Upon his arrival at the Bernabeu, Rafael Benitez has been saying all the right things. But actions speak louder than words and the 55-year-old faces the unenviable task of pleasing all of his stars.
Many questions remain over Real’s prospective line up this season and only time will tell if Benitez can find the right balance in his side to be a success.
The biggest question is where Ballon D’or winner Cristiano Ronaldo will operate. Gone are the days when the 30-year-old’s prize assets were his tricks and his ability to dribble past full backs.
Ronaldo has evolved into a serial goalscorer, notching an incredible 61 goals in all competitions last season. It makes sense, therefore, that Benitez makes the Portugal international the focal point of his attack, something that Spanish publication AS eluded to this summer.
The understanding is that Benitez’ system requires his wingers to track back, which would undoubtedly weaken as well as disgruntle Ronaldo. But the former Manchester United star is rumoured to be unhappy about his potential new role, citing his success on the left as reason enough not to change his game.
He may feel goalscoring opportunites will be more reacurring inverting from out wide and not having to act as a reference point for his teammates, but his pace, positioning and finishing should, in theory, allow him to succeed down the middle.
The prospect of Ronaldo playing up front isn’t an all that dramatic change. Essentially, Ronaldo plays centrally already with Benzema dropping off slightly to allow space.
The perception though, is that Benitez may drop Benzema to allow Ronaldo to be a fixture in the centre of attack but during recent pre-season friendlies, particularly against Manchester City, Benzema began centrally and while Ronaldo started in his customary role on the left of the attack, the pair rotated throughout. And it seems the most likely solution.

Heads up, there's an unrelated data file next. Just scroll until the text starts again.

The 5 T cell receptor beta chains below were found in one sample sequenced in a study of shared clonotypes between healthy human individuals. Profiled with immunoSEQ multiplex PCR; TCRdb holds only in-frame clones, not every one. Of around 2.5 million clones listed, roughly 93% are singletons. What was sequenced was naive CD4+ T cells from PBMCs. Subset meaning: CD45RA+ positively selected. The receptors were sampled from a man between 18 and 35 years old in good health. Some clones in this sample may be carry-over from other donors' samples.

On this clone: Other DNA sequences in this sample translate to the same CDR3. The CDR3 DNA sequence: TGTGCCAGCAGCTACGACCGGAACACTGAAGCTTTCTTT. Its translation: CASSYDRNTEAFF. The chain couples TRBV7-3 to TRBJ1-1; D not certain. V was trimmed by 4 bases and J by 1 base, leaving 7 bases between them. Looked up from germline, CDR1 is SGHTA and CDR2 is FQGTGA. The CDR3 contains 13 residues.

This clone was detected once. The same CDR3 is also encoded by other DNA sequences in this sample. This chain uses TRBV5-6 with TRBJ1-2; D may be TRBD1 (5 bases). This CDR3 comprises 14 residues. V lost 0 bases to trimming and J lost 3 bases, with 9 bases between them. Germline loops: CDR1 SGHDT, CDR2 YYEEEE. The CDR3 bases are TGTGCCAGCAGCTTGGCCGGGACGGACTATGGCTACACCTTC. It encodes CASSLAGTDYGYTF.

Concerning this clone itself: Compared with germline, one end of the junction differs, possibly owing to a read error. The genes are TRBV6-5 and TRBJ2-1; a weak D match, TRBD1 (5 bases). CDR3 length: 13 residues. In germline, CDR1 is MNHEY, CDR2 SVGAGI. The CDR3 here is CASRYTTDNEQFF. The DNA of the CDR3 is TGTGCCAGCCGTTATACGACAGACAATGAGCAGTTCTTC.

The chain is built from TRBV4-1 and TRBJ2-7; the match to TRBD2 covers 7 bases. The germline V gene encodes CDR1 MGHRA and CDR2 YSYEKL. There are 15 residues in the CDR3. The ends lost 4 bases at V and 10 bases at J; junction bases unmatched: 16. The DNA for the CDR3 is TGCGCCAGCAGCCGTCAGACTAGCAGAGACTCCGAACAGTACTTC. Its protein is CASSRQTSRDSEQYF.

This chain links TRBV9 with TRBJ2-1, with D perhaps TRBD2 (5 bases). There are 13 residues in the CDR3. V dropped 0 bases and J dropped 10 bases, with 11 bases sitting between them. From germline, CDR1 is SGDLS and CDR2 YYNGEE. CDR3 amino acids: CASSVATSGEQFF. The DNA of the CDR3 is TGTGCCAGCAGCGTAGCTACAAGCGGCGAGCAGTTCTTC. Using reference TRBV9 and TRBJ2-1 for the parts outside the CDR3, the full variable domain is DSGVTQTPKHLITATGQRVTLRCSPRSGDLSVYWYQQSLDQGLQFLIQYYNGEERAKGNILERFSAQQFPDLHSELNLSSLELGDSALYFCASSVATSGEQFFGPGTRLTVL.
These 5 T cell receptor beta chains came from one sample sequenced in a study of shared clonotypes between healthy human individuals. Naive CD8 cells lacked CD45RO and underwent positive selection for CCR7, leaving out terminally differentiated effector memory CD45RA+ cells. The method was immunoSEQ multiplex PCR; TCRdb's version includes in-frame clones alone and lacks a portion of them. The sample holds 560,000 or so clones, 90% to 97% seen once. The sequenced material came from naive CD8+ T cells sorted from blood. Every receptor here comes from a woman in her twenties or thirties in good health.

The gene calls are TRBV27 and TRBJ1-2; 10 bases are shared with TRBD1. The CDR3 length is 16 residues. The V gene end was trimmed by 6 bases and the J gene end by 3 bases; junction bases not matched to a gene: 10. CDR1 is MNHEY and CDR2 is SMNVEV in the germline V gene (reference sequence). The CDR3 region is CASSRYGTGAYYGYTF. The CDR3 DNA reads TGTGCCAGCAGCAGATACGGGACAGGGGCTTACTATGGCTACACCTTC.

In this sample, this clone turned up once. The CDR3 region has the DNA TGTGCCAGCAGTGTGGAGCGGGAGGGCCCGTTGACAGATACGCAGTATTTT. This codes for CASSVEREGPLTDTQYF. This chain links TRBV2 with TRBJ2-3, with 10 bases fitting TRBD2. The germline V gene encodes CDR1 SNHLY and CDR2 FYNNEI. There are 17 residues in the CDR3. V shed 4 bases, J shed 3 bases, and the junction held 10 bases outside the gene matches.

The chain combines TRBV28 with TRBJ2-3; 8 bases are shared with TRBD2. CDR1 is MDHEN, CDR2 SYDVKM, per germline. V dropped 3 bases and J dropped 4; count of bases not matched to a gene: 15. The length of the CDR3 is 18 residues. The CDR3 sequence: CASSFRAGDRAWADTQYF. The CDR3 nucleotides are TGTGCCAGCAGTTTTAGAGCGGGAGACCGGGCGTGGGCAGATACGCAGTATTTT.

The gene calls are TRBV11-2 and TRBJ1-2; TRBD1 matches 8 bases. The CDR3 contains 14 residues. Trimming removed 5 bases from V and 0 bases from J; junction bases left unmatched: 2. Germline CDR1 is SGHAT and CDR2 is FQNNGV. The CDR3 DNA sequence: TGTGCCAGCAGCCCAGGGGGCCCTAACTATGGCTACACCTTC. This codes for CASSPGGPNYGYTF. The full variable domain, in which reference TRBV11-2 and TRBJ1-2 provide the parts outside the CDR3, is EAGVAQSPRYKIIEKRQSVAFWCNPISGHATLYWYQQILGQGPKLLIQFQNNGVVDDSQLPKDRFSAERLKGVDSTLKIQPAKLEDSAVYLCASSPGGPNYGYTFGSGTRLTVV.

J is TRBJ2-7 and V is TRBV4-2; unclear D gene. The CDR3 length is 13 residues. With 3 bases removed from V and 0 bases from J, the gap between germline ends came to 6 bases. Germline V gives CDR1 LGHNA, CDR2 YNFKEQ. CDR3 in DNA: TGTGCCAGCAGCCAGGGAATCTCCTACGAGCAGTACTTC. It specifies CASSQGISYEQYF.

However, if Benzema becomes disillusioned at having to do Ronaldo’s dirty work, Arsene Wenger will be waiting in the wings to entice him to Arsenal.
Amidst Madrid’s trophyless campaign last season, Ronaldo and Benzema remained relatively consistent, Gareth Bale meanwhile, struggled. The Welshman was impressive in his debut year for Los Blancos as Ancelotti’s men won the Champions League crown.
But last season represented a considerable decline in the 26-year-old’s club form. Bale played once again on the right side of the midfield, but suddenly looked uncomfortable. Having to track back to support full back Dani Carvajal, his attacking prowess suffered and criticism became rife.
Booed by home support, Bale suffered and his future was thrown into doubt. Despite links to the Premier League’s elite clubs, the former Spurs man is set to stay and a new role as the sides central playmaker under Benitez has been mooted, after Bale reportedly asked his agent to convey his desire to not play out wide.
With Bale set to operate behind the striker, the question of where James Rodriguez will play becomes relevant. For much of last season, the Colombian playmaker played in the number ten role behind Benzema.
The most likely outcome appears to be a straight swap with Bale. When fit, James was one of Madrid’s most impressive performers in his first season in the capital.